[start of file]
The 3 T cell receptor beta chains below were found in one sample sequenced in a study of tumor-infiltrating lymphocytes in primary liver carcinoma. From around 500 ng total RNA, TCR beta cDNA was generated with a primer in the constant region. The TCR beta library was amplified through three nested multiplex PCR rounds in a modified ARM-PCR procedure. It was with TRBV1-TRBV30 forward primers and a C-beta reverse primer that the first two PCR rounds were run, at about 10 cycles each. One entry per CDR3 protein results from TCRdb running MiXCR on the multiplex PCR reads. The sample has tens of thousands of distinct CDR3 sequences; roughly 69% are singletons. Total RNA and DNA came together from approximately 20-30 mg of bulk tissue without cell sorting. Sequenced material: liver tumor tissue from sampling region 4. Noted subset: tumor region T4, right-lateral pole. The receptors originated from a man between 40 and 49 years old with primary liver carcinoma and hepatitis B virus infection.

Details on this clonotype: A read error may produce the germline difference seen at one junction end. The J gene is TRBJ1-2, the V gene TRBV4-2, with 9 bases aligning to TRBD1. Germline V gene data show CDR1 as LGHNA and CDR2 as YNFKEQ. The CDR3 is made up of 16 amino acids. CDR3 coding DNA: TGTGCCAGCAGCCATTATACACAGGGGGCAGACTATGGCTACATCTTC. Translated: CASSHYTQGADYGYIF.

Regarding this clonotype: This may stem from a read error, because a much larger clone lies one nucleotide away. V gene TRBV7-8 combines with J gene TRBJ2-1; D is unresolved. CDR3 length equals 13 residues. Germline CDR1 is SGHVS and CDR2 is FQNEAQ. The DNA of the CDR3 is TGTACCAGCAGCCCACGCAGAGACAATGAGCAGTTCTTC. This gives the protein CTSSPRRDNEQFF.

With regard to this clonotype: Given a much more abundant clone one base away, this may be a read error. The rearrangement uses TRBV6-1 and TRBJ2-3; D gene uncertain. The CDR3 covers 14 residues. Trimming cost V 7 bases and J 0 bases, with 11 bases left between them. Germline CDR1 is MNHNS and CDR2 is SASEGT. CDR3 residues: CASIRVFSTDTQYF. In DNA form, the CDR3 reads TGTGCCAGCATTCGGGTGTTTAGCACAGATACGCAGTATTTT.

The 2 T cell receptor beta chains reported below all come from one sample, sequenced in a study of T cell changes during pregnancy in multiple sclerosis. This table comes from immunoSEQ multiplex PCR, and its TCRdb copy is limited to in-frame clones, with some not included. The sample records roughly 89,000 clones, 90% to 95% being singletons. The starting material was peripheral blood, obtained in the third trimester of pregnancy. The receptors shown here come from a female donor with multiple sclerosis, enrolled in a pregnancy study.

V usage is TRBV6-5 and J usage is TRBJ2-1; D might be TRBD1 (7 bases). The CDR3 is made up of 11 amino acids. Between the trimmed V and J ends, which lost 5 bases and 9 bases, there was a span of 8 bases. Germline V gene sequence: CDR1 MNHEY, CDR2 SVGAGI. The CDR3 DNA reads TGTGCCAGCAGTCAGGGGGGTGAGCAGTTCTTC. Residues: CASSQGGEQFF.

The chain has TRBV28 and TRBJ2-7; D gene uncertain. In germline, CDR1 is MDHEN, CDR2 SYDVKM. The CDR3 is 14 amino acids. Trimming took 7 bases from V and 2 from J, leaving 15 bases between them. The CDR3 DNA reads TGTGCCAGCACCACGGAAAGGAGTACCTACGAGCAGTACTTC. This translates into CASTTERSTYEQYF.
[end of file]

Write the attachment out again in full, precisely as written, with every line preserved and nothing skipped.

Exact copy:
The 3 T cell receptor beta chains below were found in one sample sequenced in a study of tumor-infiltrating lymphocytes in primary liver carcinoma. From around 500 ng total RNA, TCR beta cDNA was generated with a primer in the constant region. The TCR beta library was amplified through three nested multiplex PCR rounds in a modified ARM-PCR procedure. It was with TRBV1-TRBV30 forward primers and a C-beta reverse primer that the first two PCR rounds were run, at about 10 cycles each. One entry per CDR3 protein results from TCRdb running MiXCR on the multiplex PCR reads. The sample has tens of thousands of distinct CDR3 sequences; roughly 69% are singletons. Total RNA and DNA came together from approximately 20-30 mg of bulk tissue without cell sorting. Sequenced material: liver tumor tissue from sampling region 4. Noted subset: tumor region T4, right-lateral pole. The receptors originated from a man between 40 and 49 years old with primary liver carcinoma and hepatitis B virus infection.

Details on this clonotype: A read error may produce the germline difference seen at one junction end. The J gene is TRBJ1-2, the V gene TRBV4-2, with 9 bases aligning to TRBD1. Germline V gene data show CDR1 as LGHNA and CDR2 as YNFKEQ. The CDR3 is made up of 16 amino acids. CDR3 coding DNA: TGTGCCAGCAGCCATTATACACAGGGGGCAGACTATGGCTACATCTTC. Translated: CASSHYTQGADYGYIF.

Regarding this clonotype: This may stem from a read error, because a much larger clone lies one nucleotide away. V gene TRBV7-8 combines with J gene TRBJ2-1; D is unresolved. CDR3 length equals 13 residues. Germline CDR1 is SGHVS and CDR2 is FQNEAQ. The DNA of the CDR3 is TGTACCAGCAGCCCACGCAGAGACAATGAGCAGTTCTTC. This gives the protein CTSSPRRDNEQFF.

With regard to this clonotype: Given a much more abundant clone one base away, this may be a read error. The rearrangement uses TRBV6-1 and TRBJ2-3; D gene uncertain. The CDR3 covers 14 residues. Trimming cost V 7 bases and J 0 bases, with 11 bases left between them. Germline CDR1 is MNHNS and CDR2 is SASEGT. CDR3 residues: CASIRVFSTDTQYF. In DNA form, the CDR3 reads TGTGCCAGCATTCGGGTGTTTAGCACAGATACGCAGTATTTT.

The 2 T cell receptor beta chains reported below all come from one sample, sequenced in a study of T cell changes during pregnancy in multiple sclerosis. This table comes from immunoSEQ multiplex PCR, and its TCRdb copy is limited to in-frame clones, with some not included. The sample records roughly 89,000 clones, 90% to 95% being singletons. The starting material was peripheral blood, obtained in the third trimester of pregnancy. The receptors shown here come from a female donor with multiple sclerosis, enrolled in a pregnancy study.

V usage is TRBV6-5 and J usage is TRBJ2-1; D might be TRBD1 (7 bases). The CDR3 is made up of 11 amino acids. Between the trimmed V and J ends, which lost 5 bases and 9 bases, there was a span of 8 bases. Germline V gene sequence: CDR1 MNHEY, CDR2 SVGAGI. The CDR3 DNA reads TGTGCCAGCAGTCAGGGGGGTGAGCAGTTCTTC. Residues: CASSQGGEQFF.

The chain has TRBV28 and TRBJ2-7; D gene uncertain. In germline, CDR1 is MDHEN, CDR2 SYDVKM. The CDR3 is 14 amino acids. Trimming took 7 bases from V and 2 from J, leaving 15 bases between them. The CDR3 DNA reads TGTGCCAGCACCACGGAAAGGAGTACCTACGAGCAGTACTTC. This translates into CASTTERSTYEQYF.